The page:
Monday, 18 May 2009

The Orchard Centre - Hartpury

On what turned out to be quite a busy weekend, I managed to squeeze in a visit to the shiny new Orchard Centre in deepest rural Gloucestershire. This is the latest venture from cidermaking guru Peter Mitchell of Mitchell F & D Ltd, in partnership with the Hartpury Historic Land & Buildings Trust.

The centre is based in rolling pastureland near the historic village of Hartpury, well worth a visit in it's own right. The trust are active in preserving a number of historic buildings in the parish, including a fascinating medieval Bee Shelter, but they are also custodians of the area's unique orchard heritage. The name Hartpury is derived from the Saxon word for the pear: Hardepirige – hard pear tree, and there is a long history of perry making in the area, as evidenced by the naming of the Hartpury Green perry pear.

So this was the background to establishing a centre of excellence for traditional orcharding and the various crafts associated with orchard fruit, near the village of Hartpury. Cider and Perry making are an obvious bolt-on, and this will represent the initial core of activities run from the Centre. The processing barn will shortly be equipped with a full fruit processing plant, which will enable production of Cider, Perry, Fruit Juices and other products designed to add value to orchard fruits. The idea being that the best way to preserve traditional orchards, is to make profitable use of their crops, and so the centre will act as the UK base for a wide range of courses and associated services, all designed to help people like myself and the wider industry achieve this end.

The Open Day on Saturday was blessed with fine, if blustery weather, and the wide-open landscape made it easy to spot and avoid incoming showers. The smart, traditional oak-framed main building is situated on the edge of what may be the centre's most important project, the Hartpury National Collection of Perry Pears, also known more prosaically as the Perry Park. This is Hartpury Trust member Jim Chapman's pride and joy, over 100 varieties of rare and unique perry pears, planted in pairs across several acres of gently sloping meadowland. Even now the sight of so many fruit trees planted at such wide spacing is inspiring, but when mature, this orchard will be a truly glorious sight, though sadly one which many, including Jim himself, will probably never get to see, since perry pear trees take quite some time to reach maturity!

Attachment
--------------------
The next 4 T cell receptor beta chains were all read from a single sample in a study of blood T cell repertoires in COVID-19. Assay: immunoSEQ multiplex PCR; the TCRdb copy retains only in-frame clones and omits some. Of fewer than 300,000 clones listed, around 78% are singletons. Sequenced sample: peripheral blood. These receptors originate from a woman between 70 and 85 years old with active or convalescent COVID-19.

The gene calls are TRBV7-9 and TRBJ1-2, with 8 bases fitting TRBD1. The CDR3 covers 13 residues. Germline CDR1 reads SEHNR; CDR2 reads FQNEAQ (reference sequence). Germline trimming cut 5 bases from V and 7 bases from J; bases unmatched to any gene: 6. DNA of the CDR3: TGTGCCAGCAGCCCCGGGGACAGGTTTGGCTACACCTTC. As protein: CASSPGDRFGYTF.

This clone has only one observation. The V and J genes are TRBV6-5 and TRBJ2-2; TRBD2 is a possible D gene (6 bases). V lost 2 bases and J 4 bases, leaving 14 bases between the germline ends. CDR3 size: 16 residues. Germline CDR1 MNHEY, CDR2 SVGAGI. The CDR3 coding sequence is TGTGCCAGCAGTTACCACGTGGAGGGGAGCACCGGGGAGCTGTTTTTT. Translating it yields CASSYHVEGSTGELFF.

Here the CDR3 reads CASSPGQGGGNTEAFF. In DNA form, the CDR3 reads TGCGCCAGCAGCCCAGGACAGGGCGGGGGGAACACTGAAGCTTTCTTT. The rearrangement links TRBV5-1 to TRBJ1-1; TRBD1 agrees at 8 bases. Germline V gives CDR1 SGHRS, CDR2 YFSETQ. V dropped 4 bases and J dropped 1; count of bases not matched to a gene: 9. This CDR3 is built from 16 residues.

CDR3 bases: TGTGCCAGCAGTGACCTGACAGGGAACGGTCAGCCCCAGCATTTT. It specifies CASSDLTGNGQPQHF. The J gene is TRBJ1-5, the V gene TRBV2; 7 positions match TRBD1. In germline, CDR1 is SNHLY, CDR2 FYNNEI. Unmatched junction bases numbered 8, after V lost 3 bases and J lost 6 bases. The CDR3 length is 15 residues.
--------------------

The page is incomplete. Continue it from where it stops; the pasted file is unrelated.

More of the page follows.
During the open-day I had a chance to chat with Peter Mitchell, someone I've bumped into on many occasions since attending one of his early cidermaking courses at Pershore College. There were a few stalls to peruse, including one with samples of Herefordshire perry from award-winning producer Tom Oliver, and Gloucestershire apple juices from Day's Cottage.

I also had a very useful chat with Jim Chapman, who kindly put me straight about our own small batch of perry. We've always understood that the pears we used to make our perry were Blakeney Red and Moorcroft, but Jim's much greater knowledge of perry pear growing indicated that this couldn't be so. Moorcroft are an early ripening pear, which would have gone over by the time we harvested our fruit, so in all probability we have made a single variety Blakeney Red. Oh well! we like Blakeney Red perry a lot, so nothing lost there.

The day was rounded off with a visit to another award-winning cidermaker, Mike Johnson of Ross Cider & Perry. The samples were as generous as ever, and I was particularly pleased to try the cider blend which won the top prize at the recent Big Apple Cider & Perry Trials in Putley. A very well balanced medium/dry cider, which Mike & Sophie were busy bottling-up for sale. I also returned with some excellent new-season Blakeney Red Perry to compare with our own. This perry will also join ours at the Red Lion, Middleton, during the forthcoming Welland Valley Beer Festival.

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